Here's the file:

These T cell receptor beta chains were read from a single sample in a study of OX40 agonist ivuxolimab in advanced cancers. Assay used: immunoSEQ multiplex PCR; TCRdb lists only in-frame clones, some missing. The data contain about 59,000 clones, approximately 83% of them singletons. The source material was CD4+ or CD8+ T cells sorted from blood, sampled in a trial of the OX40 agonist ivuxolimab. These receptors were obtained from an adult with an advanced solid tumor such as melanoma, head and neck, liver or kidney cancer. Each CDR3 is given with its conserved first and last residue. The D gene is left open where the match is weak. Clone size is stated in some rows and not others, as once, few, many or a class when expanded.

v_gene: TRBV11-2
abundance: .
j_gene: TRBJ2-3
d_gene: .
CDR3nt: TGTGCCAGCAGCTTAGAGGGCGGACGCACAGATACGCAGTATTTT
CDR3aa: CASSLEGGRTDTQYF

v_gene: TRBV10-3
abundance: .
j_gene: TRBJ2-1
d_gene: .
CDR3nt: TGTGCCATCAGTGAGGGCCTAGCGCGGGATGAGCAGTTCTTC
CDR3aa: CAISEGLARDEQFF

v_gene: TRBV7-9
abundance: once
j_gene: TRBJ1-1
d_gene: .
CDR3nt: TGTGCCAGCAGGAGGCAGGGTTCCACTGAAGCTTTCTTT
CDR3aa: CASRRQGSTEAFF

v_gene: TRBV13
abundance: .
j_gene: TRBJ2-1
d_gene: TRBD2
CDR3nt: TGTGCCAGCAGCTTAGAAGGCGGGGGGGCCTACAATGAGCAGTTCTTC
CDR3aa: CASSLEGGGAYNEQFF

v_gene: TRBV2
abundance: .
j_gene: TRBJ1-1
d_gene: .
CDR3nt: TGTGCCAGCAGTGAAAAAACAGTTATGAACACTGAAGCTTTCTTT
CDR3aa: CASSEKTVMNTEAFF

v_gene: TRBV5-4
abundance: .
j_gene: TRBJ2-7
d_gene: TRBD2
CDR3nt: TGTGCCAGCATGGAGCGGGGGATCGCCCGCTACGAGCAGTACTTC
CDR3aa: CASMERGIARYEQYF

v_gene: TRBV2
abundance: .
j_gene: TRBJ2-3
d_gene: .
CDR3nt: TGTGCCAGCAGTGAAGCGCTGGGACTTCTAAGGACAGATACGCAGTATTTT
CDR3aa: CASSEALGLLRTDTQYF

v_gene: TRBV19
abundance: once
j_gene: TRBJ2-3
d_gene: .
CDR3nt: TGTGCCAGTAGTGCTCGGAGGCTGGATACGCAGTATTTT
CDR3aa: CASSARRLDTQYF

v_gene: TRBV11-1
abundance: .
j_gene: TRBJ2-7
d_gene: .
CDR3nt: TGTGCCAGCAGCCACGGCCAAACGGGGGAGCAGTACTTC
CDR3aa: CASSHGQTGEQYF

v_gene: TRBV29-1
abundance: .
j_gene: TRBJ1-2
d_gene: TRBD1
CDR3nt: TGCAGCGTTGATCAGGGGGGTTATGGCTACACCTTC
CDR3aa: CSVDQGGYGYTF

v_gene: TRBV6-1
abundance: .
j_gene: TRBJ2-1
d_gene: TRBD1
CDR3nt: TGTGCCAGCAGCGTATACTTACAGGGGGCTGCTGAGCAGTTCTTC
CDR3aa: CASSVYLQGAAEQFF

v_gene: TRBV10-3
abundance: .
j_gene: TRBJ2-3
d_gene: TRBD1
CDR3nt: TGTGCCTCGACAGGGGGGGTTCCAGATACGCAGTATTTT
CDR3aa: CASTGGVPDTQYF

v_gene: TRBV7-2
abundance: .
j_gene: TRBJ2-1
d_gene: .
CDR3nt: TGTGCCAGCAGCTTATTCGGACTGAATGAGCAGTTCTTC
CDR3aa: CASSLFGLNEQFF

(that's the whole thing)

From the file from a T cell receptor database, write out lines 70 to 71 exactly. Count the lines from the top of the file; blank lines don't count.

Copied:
j_gene: TRBJ2-3
d_gene: TRBD1